Abraham Lincoln’s First & Only Speech To a Michigan Audience, 1856
Abraham Lincoln only came to speak once in Michigan.....and not while running for president.
As mentioned by the Kalamazoo Public Library, in 1856, Lincoln stopped in Kalamazoo to speak in Bronson Park, in behalf of the very first Republican candidate for president, John C. Fremont. At the time, Lincoln was an Illinois representative and was invited to speak on August 27. He was just one of many speakers at this Republican rally, and his whole speech was recorded in handwriting and discovered in 1930.
Even though it was intended to promote Fremont, Lincoln ended up talking about the Kansas-Nebraska Act of 1854 that was angering anti-slavery activists (it repealed the Missouri Compromise that restricted slavery in certain northern territories). The act said that settlers in those areas could decide for themselves to be either free or slave states.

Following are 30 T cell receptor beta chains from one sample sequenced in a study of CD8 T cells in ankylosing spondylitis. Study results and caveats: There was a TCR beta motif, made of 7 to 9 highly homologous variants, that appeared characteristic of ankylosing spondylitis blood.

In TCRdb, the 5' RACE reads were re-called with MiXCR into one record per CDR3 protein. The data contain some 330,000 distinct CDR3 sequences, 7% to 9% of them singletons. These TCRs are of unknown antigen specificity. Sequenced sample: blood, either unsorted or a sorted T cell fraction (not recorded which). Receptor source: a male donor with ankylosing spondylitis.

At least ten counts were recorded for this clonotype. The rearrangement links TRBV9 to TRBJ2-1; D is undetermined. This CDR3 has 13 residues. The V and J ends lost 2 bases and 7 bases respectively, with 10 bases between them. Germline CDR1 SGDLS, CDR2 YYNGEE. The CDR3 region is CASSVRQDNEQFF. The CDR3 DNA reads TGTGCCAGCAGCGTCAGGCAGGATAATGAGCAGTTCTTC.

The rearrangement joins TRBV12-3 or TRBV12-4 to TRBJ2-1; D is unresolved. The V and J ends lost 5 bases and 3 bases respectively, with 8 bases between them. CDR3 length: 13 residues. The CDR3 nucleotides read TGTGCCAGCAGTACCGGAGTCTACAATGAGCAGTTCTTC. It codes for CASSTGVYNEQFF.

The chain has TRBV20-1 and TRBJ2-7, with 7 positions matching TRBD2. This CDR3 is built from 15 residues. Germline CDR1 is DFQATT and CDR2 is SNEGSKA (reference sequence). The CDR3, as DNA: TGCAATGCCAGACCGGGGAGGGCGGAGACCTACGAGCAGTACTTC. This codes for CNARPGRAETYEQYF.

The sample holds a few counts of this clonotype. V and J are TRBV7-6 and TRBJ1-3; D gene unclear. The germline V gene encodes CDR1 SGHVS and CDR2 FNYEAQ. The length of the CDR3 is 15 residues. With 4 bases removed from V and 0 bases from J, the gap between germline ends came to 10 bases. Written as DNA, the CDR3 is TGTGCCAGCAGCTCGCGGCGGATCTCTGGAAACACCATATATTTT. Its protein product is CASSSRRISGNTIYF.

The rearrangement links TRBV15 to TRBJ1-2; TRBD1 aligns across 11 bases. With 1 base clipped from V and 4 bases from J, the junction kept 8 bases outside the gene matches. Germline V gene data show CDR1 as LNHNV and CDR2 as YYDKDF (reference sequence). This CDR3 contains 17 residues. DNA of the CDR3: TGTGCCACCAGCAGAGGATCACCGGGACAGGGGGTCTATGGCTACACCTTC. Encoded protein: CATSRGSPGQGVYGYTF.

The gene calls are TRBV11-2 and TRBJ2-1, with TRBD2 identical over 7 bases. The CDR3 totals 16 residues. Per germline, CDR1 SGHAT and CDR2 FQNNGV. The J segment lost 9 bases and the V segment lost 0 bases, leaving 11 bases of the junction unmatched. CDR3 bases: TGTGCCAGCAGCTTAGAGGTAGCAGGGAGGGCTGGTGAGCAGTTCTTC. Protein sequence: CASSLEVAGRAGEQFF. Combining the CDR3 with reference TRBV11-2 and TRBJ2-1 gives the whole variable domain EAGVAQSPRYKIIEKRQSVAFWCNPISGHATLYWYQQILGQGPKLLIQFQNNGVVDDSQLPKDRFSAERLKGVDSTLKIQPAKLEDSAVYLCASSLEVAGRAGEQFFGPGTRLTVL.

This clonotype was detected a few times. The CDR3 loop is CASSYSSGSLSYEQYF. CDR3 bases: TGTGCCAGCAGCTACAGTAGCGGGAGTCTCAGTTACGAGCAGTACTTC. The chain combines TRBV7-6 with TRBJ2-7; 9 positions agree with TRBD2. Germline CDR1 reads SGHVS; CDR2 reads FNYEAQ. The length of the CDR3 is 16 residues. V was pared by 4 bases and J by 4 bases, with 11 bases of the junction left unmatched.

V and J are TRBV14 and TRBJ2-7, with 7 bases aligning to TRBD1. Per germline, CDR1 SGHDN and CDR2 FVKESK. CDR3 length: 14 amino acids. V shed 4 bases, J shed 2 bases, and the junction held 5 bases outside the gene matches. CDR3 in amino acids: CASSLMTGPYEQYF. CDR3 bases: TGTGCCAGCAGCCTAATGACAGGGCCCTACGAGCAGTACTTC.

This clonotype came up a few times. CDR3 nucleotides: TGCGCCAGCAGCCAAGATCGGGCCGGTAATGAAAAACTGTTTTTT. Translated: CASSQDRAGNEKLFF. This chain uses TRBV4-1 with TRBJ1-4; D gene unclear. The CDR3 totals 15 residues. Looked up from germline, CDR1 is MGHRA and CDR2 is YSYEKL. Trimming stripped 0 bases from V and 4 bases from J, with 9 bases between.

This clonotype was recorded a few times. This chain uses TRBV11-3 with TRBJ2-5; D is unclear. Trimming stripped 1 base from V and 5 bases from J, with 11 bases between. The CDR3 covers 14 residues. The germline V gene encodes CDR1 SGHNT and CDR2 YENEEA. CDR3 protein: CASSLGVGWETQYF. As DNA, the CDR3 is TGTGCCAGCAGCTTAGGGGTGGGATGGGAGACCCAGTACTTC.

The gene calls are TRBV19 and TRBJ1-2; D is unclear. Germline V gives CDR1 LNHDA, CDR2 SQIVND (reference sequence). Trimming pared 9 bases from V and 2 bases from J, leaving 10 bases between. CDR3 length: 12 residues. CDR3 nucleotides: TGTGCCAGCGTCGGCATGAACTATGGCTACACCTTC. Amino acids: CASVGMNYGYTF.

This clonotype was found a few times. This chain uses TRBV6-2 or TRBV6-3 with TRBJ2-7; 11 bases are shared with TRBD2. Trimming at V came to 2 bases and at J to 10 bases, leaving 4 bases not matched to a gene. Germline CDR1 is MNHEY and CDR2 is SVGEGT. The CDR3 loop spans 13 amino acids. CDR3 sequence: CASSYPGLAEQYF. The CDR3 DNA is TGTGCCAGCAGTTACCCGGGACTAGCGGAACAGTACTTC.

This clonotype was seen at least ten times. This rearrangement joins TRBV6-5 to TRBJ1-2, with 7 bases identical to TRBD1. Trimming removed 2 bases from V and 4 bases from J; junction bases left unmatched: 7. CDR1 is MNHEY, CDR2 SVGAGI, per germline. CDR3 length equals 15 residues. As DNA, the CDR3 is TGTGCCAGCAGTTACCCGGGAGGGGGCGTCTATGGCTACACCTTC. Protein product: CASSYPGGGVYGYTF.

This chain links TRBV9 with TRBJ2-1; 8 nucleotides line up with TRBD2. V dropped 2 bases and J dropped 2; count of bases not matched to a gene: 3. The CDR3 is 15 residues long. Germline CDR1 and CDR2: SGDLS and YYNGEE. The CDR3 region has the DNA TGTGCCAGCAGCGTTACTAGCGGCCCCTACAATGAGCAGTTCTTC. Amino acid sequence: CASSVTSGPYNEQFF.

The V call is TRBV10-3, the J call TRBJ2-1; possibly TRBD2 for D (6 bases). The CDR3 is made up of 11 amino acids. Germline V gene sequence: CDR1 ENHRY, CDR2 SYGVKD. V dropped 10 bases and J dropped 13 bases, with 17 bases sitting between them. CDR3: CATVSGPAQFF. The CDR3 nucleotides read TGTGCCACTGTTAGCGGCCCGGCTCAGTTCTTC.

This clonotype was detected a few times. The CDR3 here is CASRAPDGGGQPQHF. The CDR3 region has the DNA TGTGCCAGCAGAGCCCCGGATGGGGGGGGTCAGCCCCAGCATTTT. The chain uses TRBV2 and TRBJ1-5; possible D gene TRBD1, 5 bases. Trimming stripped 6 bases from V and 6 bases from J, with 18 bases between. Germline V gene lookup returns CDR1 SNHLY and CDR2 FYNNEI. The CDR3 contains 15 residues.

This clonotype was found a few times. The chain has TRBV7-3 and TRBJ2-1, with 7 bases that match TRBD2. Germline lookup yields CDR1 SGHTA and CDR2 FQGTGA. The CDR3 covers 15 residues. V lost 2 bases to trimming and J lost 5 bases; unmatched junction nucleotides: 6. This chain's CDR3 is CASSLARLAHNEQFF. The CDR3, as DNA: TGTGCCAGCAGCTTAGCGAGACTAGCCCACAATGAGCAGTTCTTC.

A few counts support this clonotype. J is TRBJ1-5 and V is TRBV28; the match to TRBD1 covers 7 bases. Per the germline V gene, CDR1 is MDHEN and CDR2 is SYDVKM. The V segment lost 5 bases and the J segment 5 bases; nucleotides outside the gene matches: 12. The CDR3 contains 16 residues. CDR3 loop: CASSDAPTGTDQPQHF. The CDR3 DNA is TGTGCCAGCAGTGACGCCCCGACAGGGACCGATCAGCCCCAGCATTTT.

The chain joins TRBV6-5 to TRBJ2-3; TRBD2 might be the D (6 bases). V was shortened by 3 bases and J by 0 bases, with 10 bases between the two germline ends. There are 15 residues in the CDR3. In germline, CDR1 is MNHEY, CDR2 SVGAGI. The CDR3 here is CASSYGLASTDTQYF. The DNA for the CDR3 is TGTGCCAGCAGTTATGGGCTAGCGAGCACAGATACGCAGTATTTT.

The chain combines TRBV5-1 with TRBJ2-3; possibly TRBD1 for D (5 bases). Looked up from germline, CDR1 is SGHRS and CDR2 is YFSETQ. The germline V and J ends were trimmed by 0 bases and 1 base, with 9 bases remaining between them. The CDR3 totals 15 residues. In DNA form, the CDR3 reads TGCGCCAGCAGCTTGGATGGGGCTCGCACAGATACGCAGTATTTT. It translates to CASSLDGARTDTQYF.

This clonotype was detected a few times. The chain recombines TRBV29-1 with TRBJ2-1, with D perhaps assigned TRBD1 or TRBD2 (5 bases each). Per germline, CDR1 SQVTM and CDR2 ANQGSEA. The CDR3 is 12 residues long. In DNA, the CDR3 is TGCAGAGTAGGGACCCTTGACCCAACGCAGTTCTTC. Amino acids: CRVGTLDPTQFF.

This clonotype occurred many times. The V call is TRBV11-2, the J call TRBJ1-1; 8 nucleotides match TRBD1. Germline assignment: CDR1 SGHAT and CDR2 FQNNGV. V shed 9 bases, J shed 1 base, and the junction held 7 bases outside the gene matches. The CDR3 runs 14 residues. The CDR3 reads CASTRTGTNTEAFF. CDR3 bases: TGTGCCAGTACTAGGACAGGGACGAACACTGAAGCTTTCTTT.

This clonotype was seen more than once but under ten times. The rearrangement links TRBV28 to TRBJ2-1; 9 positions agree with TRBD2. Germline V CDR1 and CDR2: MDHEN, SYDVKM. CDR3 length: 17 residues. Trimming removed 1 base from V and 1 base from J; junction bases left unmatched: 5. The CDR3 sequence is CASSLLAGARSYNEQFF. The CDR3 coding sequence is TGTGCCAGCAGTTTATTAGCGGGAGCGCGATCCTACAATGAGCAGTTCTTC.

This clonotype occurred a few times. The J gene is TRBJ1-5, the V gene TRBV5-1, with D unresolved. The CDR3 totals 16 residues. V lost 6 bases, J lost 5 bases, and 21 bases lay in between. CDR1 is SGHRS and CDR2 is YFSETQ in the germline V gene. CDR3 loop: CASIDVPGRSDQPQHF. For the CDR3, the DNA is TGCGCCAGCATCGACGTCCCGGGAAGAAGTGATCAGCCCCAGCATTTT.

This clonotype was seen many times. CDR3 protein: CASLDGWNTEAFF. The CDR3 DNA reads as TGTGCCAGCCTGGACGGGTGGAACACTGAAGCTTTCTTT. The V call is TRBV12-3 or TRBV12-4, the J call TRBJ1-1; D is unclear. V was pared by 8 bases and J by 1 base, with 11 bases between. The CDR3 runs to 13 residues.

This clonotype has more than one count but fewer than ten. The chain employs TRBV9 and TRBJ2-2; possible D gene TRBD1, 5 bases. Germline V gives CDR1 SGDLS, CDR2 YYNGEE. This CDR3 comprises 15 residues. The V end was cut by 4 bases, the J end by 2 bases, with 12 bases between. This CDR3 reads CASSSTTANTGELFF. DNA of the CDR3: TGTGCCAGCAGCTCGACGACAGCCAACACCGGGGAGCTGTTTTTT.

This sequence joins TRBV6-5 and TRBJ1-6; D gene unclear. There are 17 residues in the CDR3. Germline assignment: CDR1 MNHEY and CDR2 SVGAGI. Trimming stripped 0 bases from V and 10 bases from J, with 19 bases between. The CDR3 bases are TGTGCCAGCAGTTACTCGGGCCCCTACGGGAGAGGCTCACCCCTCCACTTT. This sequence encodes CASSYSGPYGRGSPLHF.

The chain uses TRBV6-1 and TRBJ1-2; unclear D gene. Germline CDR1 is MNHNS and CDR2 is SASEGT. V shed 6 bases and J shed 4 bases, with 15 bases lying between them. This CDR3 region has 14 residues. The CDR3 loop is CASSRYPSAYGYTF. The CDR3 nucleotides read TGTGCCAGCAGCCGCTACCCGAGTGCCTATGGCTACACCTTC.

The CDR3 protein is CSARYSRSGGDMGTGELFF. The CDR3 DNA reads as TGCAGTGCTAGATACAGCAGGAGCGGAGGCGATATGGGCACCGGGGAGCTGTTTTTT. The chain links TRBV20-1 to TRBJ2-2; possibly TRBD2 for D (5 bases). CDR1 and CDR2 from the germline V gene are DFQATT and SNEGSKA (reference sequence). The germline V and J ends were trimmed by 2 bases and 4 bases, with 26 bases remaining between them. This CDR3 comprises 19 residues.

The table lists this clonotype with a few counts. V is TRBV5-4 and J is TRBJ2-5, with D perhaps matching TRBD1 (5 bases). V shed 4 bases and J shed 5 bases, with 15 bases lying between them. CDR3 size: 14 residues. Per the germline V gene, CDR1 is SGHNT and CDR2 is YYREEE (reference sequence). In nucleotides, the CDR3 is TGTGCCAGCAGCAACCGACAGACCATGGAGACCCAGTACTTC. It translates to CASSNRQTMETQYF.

Because of this, the Republican Party was created in 1854, and John Fremont became it's first presidential candidate. Lincoln was in Michigan again, but this appearance was the only time he spoke to a Michigan audience.
There is an Historical Marker in the southwest corner of the park, where Lincoln spoke. The marker reads (in part): “ABRAHAM LINCOLN, THEN AN OBSCURE LAWYER, SPOKE TO A RALLY FOR JOHN FREEMONT, THE REPUBLICAN PRESIDENTAL NOMINEE. THIS WAS THE ONLY TIME THAT LINCOLN ADDRESSED AN AUDIENCE IN MICHIGAN.....SOME REPUBLICANS FELT THE SPEAKER WAS TOO CONSERVATIVE ON THE ANTISLAVERY ISSUE.”
As for John C. Fremont, he is historically noted as the first Republican presidential candidate. He was an explorer in the old west and a Civil War general. He passed away in 1890.
Abe Lincoln's Only Michigan Speech
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